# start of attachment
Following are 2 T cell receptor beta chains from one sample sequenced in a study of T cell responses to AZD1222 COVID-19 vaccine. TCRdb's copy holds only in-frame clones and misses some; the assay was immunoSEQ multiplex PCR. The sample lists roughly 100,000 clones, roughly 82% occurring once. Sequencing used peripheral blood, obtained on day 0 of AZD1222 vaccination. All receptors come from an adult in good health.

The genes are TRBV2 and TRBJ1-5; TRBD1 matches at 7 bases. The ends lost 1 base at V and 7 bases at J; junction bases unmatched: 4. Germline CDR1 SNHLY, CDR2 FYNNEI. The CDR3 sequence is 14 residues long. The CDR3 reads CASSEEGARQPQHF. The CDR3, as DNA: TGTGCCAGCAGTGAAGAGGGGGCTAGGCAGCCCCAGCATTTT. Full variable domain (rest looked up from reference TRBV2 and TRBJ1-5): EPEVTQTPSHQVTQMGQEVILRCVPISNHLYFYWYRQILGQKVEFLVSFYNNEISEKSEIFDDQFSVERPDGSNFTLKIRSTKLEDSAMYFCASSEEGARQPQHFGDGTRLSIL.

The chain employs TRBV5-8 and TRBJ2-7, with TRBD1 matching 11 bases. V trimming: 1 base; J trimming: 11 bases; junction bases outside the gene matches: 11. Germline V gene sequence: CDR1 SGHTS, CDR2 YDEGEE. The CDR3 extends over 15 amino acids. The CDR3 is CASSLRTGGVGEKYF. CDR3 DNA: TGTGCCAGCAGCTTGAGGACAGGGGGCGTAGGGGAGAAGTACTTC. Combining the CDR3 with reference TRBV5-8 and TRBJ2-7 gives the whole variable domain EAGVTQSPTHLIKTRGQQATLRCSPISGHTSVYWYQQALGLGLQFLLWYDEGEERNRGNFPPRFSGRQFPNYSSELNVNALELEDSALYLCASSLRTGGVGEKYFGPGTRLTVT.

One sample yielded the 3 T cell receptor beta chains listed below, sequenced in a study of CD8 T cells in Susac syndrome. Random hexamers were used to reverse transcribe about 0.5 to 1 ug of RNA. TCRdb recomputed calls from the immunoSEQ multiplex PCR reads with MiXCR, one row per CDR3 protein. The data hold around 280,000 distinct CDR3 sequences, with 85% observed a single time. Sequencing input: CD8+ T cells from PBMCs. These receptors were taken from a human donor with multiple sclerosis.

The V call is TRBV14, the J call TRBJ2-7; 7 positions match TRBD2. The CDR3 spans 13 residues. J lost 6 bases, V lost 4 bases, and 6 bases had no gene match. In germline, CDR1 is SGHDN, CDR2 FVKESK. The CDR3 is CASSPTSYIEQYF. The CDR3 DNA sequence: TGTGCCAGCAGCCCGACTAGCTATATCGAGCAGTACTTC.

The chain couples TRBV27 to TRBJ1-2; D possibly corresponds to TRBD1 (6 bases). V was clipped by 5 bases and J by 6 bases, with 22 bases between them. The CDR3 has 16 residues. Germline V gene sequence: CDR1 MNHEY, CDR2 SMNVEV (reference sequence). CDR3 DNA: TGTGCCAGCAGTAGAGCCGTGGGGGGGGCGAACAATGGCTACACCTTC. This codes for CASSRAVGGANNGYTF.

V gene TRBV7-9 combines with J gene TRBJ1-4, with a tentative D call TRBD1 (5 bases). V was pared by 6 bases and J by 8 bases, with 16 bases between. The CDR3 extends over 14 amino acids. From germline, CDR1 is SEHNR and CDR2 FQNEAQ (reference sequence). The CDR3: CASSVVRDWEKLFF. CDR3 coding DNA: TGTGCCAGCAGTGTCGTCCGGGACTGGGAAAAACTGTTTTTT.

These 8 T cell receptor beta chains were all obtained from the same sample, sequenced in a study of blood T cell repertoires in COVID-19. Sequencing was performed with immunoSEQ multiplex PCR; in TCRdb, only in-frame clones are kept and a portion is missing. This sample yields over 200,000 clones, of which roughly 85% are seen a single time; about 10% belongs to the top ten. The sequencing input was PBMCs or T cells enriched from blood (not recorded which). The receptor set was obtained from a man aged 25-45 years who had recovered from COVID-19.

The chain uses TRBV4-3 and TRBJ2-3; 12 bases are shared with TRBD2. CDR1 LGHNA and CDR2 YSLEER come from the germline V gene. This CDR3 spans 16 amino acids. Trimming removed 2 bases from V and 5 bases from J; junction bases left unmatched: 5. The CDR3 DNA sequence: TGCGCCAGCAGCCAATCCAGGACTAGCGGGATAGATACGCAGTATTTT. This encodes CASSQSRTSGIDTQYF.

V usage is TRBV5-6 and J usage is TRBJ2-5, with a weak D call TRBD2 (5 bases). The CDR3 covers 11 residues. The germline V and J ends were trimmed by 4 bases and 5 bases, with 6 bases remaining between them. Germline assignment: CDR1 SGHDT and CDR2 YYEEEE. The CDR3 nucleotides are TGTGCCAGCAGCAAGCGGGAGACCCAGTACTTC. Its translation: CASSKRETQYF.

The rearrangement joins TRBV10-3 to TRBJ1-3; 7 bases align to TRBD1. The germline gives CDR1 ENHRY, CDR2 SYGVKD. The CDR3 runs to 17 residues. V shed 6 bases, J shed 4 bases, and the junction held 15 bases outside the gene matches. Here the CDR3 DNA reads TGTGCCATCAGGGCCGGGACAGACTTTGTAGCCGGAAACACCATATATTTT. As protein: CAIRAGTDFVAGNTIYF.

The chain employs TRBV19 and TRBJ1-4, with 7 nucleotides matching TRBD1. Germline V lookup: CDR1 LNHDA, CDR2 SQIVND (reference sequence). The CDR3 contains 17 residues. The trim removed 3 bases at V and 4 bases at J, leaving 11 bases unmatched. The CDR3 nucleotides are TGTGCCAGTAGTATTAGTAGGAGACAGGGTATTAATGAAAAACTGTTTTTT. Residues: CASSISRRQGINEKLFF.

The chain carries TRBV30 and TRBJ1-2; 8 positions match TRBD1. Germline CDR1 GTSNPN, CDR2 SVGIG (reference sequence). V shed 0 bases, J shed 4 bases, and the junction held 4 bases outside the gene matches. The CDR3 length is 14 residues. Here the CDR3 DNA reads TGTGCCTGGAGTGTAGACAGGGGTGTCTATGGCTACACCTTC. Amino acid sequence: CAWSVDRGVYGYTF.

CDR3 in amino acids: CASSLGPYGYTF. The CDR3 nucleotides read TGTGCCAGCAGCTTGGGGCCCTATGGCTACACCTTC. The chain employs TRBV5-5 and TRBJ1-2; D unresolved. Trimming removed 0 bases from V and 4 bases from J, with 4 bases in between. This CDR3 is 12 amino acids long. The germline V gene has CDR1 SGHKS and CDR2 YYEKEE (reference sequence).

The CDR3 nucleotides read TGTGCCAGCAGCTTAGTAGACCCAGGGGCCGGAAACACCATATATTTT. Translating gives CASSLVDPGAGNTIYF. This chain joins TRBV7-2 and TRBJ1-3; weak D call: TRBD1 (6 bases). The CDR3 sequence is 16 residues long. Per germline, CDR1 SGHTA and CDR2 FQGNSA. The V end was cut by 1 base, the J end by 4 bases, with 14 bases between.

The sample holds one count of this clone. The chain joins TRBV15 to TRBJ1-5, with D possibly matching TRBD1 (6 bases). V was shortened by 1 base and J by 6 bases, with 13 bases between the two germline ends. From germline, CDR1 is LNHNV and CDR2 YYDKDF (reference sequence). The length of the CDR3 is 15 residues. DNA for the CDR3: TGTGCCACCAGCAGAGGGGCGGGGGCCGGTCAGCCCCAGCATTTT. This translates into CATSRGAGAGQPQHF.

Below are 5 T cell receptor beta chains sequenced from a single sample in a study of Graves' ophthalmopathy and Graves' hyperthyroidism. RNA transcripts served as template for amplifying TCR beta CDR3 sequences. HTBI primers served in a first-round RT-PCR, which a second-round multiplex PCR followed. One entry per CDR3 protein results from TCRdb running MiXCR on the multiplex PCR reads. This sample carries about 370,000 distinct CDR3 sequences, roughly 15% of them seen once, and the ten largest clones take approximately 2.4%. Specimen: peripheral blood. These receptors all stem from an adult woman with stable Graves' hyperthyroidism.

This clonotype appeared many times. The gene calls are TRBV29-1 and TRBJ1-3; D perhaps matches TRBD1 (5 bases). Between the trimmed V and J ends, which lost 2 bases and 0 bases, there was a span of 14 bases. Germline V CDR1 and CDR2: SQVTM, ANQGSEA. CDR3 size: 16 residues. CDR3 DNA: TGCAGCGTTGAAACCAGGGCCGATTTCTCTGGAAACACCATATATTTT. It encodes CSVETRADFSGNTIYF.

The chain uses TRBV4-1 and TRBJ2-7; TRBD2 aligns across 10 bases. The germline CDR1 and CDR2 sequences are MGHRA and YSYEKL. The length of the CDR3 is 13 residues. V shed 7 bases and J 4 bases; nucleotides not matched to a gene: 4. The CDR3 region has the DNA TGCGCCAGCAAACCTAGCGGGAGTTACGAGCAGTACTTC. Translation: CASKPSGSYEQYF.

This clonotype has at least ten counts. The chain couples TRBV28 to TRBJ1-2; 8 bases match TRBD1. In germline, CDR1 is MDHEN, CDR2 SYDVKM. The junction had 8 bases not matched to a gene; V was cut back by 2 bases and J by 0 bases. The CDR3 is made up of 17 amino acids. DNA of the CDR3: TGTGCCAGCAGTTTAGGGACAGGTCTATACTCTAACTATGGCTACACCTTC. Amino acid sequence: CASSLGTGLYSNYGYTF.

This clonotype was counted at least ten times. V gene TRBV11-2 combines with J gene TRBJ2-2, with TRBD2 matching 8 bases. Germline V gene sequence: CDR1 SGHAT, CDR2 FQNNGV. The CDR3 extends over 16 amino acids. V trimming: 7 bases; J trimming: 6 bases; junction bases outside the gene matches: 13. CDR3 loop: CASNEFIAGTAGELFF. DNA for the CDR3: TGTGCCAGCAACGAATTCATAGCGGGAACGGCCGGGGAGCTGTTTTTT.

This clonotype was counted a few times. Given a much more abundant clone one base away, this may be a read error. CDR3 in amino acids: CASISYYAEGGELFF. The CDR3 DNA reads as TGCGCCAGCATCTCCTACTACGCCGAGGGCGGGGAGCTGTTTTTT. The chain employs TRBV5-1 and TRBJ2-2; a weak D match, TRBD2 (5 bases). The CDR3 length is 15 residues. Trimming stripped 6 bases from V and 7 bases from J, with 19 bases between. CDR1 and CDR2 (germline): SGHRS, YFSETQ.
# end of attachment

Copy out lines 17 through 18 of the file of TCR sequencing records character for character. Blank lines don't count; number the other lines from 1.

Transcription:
Below are 5 T cell receptor beta chains sequenced from a single sample in a study of Graves' ophthalmopathy and Graves' hyperthyroidism. RNA transcripts served as template for amplifying TCR beta CDR3 sequences. HTBI primers served in a first-round RT-PCR, which a second-round multiplex PCR followed. One entry per CDR3 protein results from TCRdb running MiXCR on the multiplex PCR reads. This sample carries about 370,000 distinct CDR3 sequences, roughly 15% of them seen once, and the ten largest clones take approximately 2.4%. Specimen: peripheral blood. These receptors all stem from an adult woman with stable Graves' hyperthyroidism.

This clonotype appeared many times. The gene calls are TRBV29-1 and TRBJ1-3; D perhaps matches TRBD1 (5 bases). Between the trimmed V and J ends, which lost 2 bases and 0 bases, there was a span of 14 bases. Germline V CDR1 and CDR2: SQVTM, ANQGSEA. CDR3 size: 16 residues. CDR3 DNA: TGCAGCGTTGAAACCAGGGCCGATTTCTCTGGAAACACCATATATTTT. It encodes CSVETRADFSGNTIYF.